Horace was born in December, 1898 in Scarcliffe, Bolsover, North Derbyshire before his family moved to Haywood, near Askern where he was a young farm worker before enlisting in the Queens Own Yorkshire Dragoons as Private 39798 on 1st March, 1917 aged 18 years and 2 months. Although originally a cavalry regiment the mode of transport during the later part of the war was as a cyclist battalion.
In October, 1918, shortly before the end of the war he was injured by a shell fragment in the left thigh fighting near Ypres. He was stretchered off the battlefield by German POW’s and initially cared for by a local family who gave him a silver ring engraved “Ypres”. He was then admitted to 3 Canadian General Hospital in Boulogne on 13th October, 1918. He was subsequently repatriated to the UK and spent some time recovering from his injuries in the Eastern General Hospital (Bed 851) in Cambridge. During his convalescence he made an embroidery of the regimental insignia. Having served 1 year and 343 days he was discharged from the Duke of Wellingtons West Riding Regiment on 6th February, 1919 as “no longer physically fit for war service”.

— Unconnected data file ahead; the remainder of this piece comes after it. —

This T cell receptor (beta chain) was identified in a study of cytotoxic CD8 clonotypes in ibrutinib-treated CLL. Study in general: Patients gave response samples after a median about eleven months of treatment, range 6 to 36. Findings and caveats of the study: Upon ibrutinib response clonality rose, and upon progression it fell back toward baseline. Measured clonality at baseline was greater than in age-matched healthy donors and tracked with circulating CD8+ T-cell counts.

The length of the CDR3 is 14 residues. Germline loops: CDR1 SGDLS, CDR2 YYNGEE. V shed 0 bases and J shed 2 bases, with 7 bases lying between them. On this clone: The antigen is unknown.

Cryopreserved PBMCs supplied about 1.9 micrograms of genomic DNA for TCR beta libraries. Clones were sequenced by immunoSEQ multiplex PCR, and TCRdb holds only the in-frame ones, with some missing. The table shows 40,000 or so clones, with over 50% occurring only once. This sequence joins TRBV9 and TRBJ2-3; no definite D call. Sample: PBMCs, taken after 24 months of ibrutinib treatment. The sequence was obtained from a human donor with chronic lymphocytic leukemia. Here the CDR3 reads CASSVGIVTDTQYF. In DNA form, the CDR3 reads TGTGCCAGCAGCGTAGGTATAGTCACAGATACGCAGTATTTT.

Due to his leg injury he had to wear a special boot and leg iron to support his left leg for the rest of his life.
Horace went onto marry Elsie Blogg in 1925 and it is noted in newspaper cuttings of the time that due to their church connections; Horace was a churchwarden and Elsie a member of the Church council; they were greatly honoured for the Bishop of Sheffield to agree to officiate at the wedding ceremony. The couple had 3 daughters, Brenda, Stella and Jean, plus one son George Eric.
Horace subsequently worked for the National Coal Board on the surface at Bentley pit. Horace and Elsie lived in Bentley before moving to Mapperley, Nottingham when he retired.
Sadly his retirement was short lived and Horace passed away in August, 1965 following heart problems.
Written by Nigel Paul Leek (Grandson of Horace)